Sarah’s follow-on service project will take her to her former high school’s speech and communications classroom, where she will give an interactive presentation to students that immerses them in the experiences she had in France.

Sophomore Caelyn Reese will spend a month this summer in San José, Costa Rica, where she will study and experience the culture through a homestay. The Alexandria, Ind., native has a major in Spanish and minors in teaching English to speakers of other languages (TESOL) and linguistics and global communication.

“Studying abroad will help me to better my Spanish skills and my understanding of Latinx culture,” said Caelyn. “I would like to become an English as a second language teacher, and this opportunity will help me learn how to navigate different countries.”

For her follow-on service project, Caelyn will give an interactive presentation for her BSU residence hall, with Costa Rican food and cultural artifacts from her travels. She also plans to give a presentation in her former high school.

Jayla Thompson, a junior with a major in social work and minor in criminal justice & criminology, will study in Italy for a month this summer. There she’ll take a course in cross-cultural psychology.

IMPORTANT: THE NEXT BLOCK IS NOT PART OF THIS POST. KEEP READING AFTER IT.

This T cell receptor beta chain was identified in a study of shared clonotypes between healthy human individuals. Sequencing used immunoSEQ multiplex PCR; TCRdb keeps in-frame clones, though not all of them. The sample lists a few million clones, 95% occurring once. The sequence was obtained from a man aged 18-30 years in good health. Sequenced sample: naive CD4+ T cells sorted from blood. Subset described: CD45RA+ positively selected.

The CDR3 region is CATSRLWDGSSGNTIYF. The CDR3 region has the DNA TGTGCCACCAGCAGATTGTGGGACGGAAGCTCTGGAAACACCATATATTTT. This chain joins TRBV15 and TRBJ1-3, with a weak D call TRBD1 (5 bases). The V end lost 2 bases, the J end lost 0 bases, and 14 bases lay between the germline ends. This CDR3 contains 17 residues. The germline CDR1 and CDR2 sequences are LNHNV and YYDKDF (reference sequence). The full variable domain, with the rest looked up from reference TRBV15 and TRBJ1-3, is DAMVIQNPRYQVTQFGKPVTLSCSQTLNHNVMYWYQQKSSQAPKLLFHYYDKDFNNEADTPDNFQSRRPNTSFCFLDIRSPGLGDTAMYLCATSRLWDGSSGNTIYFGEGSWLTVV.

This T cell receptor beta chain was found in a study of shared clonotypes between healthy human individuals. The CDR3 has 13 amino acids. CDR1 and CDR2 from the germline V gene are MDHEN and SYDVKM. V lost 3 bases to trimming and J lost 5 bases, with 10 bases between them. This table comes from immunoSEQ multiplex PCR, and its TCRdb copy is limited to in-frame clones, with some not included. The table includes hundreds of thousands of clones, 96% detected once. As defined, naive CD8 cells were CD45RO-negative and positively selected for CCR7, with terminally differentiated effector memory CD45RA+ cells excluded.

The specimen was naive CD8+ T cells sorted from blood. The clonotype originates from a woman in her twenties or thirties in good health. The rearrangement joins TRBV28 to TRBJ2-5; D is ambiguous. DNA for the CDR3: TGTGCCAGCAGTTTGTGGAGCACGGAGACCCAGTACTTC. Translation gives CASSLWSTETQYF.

“Italy’s culture has always fascinated me. I want to take in everything and bring my memories with me for the rest of my life,” said Jayla. “Having this opportunity is going to teach me so much more about the world and myself, and gaining cultural competence within social work is an important part of the field.”

For her follow-on service project, Jayla intends to write an article for her hometown newspaper, in Elwood, Ind., sharing experiences and photos from her time in Italy. She also hopes to share videos through the newspaper’s website.

The federally-funded Benjamin A. Gilman International Scholarship Program provides up to $5,000 to U.S. undergraduate students pursuing academic studies abroad, in order to better prepare them to assume significant roles in an increasingly global economy and interdependent world.


August 2022: Payton Drefcinski, a May 2022 graduate of Ball State University and the Honors College, has received a Phi Kappa Phi Fellowship! Nationwide, 62 fellowships were awarded by Phi Kappa Phi (PKP)—the nation’s oldest and most selective multidisciplinary collegiate honor society—to members who are entering their first year of graduate or professional study. Each PKP chapter may select one candidate to compete for the national awards.

Payton completed majors in sociology and criminal justice & criminology, graduating summa cum laude with a 4.00 GPA. This fall she will enter the interdisciplinary MA program in Human Development Research and Policy at NYU. Her career goal is to “become a leader in non-profits centering on female victimization and racial discrimination, educating our society on current social inequalities and directing information into action for achieving social justice.”